Herbal medicine is really about how foods and herbs make you feel. Food in particular is far more than the utilitarian function of just providing nourishment. Food is social, it binds us culturally and it provides cultural ritual to ease difficult times. Most human celebrations involve food. Many of us have a food that takes us back to a different time. We can have positive and negative responses to food that have little to do with the food itself but rather what that food means to us. We all know deep down that food is more than what the nutritionists can classify out of the materials that make up the food we eat.
Food is the fuel of life. What we often forget is that the fastest way to use up the fuel we have is not sports or movement, but the control of our emotions. Emotions use a lot of energy. Culture does not always allow us to show the emotions that we feel. The restraint of emotions can demand more of our bodies than just about anything else. This is why people naturally provide a lot of food at funerals. Funerals are of course times of great stress as people try to keep very strong emotions in check. The result is a desire for heavy familiar comfort food that not only provides the calories we need, but sits heavily in the system, giving us a grounded stable feel from which we can keep the emotions in control.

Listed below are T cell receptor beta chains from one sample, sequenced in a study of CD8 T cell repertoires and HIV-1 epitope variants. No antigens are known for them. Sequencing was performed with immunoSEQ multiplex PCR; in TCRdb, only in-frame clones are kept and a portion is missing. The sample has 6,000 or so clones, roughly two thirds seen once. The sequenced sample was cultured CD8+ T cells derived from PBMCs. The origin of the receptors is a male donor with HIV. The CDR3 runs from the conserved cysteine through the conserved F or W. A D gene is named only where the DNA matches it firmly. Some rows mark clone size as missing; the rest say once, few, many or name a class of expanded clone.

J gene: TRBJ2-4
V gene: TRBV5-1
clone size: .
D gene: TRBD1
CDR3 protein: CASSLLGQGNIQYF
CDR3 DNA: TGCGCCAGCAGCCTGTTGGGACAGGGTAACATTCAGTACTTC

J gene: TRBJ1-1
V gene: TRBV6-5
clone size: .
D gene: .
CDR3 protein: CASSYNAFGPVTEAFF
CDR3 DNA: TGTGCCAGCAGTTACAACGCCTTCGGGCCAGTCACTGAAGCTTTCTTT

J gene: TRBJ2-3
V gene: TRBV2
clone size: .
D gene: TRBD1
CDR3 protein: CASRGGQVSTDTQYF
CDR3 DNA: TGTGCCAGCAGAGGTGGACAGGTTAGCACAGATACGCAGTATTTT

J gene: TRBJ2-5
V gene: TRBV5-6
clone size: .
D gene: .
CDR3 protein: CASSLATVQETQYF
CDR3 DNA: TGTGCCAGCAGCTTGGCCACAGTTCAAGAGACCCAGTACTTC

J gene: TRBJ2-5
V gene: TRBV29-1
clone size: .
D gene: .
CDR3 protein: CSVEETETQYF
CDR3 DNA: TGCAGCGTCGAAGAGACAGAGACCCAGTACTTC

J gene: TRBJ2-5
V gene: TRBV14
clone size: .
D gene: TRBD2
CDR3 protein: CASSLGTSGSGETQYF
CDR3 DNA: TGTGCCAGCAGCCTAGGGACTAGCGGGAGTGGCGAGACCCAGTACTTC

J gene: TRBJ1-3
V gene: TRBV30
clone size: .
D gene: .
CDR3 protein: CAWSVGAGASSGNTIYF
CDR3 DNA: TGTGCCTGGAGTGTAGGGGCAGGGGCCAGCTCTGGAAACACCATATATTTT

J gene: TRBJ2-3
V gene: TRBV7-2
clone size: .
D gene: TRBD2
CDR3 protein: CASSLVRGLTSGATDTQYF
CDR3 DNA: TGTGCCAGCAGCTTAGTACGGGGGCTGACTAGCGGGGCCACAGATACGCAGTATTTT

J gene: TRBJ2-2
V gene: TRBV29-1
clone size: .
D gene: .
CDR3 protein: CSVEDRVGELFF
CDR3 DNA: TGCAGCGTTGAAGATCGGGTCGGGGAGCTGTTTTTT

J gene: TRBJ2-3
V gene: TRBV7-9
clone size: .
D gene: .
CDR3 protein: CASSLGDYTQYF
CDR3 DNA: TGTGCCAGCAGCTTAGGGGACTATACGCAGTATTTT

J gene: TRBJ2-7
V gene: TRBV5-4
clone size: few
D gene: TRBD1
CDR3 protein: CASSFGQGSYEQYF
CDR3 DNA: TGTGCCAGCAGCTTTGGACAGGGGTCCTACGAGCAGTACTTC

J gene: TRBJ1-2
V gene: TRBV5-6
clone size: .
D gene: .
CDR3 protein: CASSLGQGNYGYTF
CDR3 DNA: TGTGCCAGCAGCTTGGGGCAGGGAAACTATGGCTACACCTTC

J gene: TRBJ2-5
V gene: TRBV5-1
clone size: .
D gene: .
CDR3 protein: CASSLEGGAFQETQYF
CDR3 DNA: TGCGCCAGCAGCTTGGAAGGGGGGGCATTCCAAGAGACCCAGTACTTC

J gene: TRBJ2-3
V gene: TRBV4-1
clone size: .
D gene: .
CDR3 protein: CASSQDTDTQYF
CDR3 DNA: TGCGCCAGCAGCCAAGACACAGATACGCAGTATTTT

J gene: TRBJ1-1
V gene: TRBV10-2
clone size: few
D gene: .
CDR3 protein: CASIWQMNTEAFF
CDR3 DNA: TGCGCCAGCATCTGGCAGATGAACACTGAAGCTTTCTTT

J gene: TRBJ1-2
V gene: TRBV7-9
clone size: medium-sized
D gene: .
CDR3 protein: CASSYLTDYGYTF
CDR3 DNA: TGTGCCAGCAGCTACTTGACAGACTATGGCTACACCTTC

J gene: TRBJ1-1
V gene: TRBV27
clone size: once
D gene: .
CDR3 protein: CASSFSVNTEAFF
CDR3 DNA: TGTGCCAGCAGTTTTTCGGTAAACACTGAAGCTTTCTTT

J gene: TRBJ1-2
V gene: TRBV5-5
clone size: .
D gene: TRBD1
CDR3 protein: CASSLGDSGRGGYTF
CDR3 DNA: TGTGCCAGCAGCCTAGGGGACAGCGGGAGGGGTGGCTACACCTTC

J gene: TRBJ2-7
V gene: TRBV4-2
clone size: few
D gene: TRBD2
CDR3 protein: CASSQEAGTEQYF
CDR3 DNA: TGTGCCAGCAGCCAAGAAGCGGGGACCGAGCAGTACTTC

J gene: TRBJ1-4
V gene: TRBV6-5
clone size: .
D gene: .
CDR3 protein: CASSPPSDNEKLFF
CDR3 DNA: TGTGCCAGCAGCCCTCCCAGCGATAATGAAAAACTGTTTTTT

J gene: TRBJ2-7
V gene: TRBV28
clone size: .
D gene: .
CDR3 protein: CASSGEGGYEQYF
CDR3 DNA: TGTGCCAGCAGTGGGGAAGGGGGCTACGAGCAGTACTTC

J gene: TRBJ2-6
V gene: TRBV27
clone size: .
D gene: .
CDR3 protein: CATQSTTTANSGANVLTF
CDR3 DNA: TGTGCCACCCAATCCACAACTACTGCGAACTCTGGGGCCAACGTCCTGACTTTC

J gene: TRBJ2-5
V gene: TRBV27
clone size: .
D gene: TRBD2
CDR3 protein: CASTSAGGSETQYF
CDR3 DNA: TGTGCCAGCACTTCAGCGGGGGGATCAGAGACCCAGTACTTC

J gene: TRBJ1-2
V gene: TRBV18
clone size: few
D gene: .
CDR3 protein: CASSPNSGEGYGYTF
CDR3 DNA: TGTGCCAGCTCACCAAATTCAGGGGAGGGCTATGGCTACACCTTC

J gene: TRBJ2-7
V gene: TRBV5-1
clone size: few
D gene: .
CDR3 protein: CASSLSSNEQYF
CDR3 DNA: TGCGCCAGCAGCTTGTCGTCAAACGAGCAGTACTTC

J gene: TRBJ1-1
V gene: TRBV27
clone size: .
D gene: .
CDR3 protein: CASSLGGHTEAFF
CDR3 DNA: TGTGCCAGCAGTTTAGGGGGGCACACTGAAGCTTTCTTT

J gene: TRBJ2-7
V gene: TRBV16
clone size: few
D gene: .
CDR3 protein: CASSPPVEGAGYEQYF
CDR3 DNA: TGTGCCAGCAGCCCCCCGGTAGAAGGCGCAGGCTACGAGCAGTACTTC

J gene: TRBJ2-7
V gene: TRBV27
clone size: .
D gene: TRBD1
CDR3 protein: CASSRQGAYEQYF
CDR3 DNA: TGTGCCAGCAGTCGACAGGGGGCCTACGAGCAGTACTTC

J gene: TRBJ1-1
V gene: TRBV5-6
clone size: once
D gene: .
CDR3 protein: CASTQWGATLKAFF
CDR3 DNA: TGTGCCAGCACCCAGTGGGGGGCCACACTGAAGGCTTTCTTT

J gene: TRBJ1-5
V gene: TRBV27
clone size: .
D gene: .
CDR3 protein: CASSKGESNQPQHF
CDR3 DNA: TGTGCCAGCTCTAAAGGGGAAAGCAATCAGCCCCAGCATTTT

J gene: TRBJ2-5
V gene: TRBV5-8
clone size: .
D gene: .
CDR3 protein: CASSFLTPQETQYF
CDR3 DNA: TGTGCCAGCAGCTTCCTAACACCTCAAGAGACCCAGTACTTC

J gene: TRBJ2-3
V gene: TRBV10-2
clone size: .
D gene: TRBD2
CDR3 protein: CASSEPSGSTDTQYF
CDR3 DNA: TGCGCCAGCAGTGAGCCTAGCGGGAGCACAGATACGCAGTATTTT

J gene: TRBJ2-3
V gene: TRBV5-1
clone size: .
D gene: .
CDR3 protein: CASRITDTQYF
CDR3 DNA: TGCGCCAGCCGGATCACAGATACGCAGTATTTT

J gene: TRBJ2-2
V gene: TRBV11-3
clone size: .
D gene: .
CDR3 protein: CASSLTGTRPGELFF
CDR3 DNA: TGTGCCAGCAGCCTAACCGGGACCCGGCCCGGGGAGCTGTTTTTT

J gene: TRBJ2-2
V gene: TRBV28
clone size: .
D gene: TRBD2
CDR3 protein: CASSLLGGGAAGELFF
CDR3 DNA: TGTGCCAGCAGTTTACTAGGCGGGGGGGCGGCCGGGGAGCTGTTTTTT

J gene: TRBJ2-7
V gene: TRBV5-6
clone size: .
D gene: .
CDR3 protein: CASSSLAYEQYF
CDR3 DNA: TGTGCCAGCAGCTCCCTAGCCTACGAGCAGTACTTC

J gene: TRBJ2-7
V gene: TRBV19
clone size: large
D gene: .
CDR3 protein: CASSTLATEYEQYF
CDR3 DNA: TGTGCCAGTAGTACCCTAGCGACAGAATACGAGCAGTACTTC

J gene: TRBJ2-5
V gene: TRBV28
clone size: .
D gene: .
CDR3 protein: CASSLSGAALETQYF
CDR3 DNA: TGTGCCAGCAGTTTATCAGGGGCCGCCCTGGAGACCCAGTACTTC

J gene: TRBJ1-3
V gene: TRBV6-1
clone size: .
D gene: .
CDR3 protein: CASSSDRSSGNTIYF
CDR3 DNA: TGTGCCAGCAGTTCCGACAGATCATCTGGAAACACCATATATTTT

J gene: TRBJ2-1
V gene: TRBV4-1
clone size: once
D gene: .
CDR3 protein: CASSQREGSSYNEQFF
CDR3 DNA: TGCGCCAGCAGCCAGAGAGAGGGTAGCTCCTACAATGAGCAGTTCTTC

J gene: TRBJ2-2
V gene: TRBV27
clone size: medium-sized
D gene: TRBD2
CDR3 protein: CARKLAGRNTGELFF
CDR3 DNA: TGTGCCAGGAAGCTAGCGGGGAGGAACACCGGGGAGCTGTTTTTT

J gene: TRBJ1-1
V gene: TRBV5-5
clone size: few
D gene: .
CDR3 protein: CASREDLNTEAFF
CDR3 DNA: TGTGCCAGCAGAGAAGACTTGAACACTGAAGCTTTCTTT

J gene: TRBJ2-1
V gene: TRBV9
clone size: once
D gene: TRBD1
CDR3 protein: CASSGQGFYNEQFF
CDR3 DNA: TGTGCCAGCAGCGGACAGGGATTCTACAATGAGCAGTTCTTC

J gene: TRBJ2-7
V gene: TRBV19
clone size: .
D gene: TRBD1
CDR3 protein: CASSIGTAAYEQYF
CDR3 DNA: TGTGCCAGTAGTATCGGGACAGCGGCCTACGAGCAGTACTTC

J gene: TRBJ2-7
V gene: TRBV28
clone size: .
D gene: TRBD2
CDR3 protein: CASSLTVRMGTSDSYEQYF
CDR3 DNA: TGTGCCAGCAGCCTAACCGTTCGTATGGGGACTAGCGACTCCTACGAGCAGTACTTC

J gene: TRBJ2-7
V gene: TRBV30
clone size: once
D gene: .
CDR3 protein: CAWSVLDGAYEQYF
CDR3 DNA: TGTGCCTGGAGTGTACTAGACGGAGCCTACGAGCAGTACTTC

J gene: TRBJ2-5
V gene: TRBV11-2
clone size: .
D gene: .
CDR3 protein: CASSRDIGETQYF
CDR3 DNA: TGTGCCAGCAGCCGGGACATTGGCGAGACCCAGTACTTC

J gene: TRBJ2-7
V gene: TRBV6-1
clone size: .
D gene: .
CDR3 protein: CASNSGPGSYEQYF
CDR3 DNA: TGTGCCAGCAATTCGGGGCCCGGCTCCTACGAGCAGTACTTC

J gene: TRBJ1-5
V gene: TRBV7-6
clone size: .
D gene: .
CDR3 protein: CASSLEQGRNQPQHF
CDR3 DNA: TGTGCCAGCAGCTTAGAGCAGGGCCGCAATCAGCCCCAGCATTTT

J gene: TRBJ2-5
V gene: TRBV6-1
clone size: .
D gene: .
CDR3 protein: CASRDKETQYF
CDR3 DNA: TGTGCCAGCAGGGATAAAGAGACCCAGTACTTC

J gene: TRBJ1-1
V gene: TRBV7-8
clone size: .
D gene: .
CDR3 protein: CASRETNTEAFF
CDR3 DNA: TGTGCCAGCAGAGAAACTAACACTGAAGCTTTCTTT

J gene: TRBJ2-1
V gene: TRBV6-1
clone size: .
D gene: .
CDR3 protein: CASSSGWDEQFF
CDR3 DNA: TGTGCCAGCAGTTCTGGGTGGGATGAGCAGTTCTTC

Chinese herbal medicine understands this concept very well. There are many traditional herbal formulas for dealing with emotional issues. Most of these formulas fall into two categories. One type uses heavy minerals, sea shells and rocks of various sorts to "weigh down" the emotions. These types of materials provide the heavy gut feel that comforts a person and makes them feel more in control. The other type of formula uses herbs that are heavy, but nourishing in nature. These would include meats and dense roots that provide the energy for a more active control of the emotions. This type of formula is not unlike the heavy comfort food that you often see at a funeral, where it provides the means for people to self medicate at a time of great stress.
— David Bock
This article was from David's LakeCountryOnline.com column, "The Practical Herbalist"
David Bock, C. Ac., Dipl. OM, FABORM
Wisconsin Certified Acupuncturist
National Board Certification in Oriental Medicine
Fellow American Board Of Oriental Reproductive Medicine
Bock Acupuncture & Herbal Medicine
888 Thackeray Trail #206
Oconomowoc, Wisconsin 53066